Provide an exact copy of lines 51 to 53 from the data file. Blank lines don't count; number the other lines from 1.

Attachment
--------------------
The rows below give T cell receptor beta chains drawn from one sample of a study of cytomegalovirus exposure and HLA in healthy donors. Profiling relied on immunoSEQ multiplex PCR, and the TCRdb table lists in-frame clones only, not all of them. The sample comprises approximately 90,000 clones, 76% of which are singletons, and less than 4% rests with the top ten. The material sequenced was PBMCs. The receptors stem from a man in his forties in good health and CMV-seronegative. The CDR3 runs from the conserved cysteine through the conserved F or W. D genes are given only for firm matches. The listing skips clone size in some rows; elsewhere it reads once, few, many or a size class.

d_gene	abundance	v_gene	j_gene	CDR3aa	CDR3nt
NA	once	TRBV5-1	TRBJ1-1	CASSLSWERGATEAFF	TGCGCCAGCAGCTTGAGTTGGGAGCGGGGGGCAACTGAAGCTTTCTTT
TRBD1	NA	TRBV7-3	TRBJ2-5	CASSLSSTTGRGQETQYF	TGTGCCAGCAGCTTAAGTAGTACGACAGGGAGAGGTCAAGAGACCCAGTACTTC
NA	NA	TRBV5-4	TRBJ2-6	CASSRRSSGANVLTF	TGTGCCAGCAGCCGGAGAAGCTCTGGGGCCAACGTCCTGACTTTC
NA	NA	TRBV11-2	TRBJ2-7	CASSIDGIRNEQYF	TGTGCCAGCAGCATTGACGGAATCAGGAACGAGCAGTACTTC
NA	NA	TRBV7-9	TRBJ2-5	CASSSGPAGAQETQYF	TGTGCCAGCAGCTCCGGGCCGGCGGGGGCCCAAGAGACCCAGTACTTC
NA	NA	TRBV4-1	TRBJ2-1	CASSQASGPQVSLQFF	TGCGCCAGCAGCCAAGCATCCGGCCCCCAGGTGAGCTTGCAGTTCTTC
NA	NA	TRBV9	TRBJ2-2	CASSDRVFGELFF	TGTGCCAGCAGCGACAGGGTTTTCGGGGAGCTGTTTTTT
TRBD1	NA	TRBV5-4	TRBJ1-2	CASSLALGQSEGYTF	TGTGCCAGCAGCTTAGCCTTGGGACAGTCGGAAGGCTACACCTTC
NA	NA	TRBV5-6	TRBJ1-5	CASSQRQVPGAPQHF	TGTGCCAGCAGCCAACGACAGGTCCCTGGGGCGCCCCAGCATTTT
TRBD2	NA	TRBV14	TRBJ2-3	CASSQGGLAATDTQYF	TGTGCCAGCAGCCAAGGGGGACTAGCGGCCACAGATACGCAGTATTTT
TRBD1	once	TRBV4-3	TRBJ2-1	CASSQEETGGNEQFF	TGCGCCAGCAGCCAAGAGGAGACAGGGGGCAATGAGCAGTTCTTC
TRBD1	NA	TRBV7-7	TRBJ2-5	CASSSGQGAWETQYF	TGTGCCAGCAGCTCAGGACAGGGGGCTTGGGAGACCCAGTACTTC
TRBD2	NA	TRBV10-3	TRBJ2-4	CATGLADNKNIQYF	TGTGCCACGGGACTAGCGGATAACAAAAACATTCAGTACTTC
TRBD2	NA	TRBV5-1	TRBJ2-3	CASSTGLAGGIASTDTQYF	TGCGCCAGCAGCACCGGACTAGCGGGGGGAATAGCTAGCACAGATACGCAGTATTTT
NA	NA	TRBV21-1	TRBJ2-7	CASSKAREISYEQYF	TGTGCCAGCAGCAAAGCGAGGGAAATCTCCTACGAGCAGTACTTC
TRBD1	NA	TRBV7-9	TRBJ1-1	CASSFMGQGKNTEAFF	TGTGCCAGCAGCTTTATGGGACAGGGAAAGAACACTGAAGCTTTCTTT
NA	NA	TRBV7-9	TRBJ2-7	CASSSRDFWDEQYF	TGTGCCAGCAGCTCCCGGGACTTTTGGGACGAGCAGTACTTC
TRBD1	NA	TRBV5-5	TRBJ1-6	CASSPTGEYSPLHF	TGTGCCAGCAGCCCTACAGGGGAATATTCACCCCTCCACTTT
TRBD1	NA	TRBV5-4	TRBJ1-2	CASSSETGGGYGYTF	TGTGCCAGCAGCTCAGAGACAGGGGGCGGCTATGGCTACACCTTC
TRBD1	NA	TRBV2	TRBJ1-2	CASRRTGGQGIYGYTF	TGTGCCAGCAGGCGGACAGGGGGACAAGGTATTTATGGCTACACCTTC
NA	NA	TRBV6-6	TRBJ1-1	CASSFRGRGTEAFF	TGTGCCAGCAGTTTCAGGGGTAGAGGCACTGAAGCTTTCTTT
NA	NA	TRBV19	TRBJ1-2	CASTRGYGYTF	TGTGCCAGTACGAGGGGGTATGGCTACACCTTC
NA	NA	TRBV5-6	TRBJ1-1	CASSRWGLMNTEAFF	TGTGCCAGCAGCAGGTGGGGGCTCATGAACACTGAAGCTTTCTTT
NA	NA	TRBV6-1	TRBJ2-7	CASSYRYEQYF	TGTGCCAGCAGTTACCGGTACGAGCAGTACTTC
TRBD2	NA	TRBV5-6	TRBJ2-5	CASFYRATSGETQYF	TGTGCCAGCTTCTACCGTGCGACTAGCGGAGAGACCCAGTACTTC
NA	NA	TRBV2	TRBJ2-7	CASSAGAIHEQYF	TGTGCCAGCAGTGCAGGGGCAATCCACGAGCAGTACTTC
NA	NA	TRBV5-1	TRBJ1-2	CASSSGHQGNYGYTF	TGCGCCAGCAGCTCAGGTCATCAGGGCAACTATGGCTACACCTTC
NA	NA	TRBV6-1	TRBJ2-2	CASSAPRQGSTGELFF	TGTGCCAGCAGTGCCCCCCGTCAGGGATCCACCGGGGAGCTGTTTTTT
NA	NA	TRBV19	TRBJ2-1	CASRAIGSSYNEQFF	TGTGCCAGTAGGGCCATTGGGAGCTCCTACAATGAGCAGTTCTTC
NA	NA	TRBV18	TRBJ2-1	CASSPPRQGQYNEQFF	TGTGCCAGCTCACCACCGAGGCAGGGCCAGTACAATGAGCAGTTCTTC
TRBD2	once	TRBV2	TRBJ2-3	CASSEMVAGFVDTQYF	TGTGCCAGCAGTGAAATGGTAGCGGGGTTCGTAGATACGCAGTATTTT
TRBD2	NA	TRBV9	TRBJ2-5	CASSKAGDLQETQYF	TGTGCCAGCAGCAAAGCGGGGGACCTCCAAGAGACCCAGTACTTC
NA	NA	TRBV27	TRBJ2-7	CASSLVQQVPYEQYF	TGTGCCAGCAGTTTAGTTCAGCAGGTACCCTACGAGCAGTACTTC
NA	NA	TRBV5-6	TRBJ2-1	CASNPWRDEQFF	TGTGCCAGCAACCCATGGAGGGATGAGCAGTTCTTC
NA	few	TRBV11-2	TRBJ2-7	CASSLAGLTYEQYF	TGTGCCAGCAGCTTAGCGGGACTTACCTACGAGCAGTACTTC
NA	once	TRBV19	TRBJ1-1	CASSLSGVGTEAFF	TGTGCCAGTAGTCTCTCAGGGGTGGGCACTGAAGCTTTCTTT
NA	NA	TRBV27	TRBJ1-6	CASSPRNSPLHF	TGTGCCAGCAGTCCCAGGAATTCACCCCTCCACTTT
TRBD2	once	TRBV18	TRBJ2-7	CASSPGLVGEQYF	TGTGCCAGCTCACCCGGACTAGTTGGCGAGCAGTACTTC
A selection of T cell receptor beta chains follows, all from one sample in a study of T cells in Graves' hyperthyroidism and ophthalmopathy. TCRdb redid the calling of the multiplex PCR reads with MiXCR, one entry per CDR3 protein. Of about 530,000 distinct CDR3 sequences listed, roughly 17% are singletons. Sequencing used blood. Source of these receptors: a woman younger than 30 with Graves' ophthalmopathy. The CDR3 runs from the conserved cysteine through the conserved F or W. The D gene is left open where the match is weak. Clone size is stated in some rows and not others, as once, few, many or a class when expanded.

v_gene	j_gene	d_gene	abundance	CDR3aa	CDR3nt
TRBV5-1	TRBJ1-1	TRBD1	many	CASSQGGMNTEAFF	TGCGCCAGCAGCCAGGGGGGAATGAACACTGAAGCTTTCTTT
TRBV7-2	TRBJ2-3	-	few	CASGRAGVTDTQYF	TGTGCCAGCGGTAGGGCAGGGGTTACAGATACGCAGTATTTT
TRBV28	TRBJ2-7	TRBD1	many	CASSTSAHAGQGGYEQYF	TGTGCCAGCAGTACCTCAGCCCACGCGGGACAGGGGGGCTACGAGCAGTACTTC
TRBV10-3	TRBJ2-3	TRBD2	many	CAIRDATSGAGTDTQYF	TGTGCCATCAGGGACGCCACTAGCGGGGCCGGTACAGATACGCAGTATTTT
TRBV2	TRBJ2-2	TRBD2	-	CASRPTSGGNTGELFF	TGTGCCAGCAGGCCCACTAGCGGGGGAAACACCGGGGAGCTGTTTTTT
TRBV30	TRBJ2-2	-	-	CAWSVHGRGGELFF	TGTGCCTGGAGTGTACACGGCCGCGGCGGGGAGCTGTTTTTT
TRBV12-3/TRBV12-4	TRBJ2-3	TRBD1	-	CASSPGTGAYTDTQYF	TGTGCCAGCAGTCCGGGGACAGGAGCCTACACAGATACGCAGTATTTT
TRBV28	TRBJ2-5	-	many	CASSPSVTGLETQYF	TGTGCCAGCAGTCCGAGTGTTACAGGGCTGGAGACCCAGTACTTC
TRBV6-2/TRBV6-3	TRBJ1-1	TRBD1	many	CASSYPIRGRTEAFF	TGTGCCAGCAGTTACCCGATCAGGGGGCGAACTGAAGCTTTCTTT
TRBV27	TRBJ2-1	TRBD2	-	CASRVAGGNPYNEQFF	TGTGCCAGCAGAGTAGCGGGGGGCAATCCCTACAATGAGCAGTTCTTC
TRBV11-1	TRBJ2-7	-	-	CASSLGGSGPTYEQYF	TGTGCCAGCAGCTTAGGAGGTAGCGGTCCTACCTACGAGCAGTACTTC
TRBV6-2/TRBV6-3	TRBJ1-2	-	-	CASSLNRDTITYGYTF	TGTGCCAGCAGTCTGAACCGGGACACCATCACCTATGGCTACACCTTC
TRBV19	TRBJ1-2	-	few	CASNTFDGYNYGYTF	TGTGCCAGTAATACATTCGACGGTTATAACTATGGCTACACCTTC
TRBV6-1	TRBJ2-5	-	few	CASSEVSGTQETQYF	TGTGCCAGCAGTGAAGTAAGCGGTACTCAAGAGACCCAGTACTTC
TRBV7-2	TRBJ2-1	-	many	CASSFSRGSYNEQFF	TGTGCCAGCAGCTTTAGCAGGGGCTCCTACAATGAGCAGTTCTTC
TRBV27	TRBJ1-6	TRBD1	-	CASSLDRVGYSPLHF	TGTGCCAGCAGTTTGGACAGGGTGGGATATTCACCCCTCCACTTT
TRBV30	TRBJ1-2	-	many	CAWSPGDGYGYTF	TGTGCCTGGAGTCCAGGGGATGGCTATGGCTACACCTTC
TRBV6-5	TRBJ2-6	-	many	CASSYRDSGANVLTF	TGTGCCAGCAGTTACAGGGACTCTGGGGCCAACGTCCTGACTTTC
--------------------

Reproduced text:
TRBV6-2/TRBV6-3	TRBJ1-1	TRBD1	many	CASSYPIRGRTEAFF	TGTGCCAGCAGTTACCCGATCAGGGGGCGAACTGAAGCTTTCTTT
TRBV27	TRBJ2-1	TRBD2	-	CASRVAGGNPYNEQFF	TGTGCCAGCAGAGTAGCGGGGGGCAATCCCTACAATGAGCAGTTCTTC
TRBV11-1	TRBJ2-7	-	-	CASSLGGSGPTYEQYF	TGTGCCAGCAGCTTAGGAGGTAGCGGTCCTACCTACGAGCAGTACTTC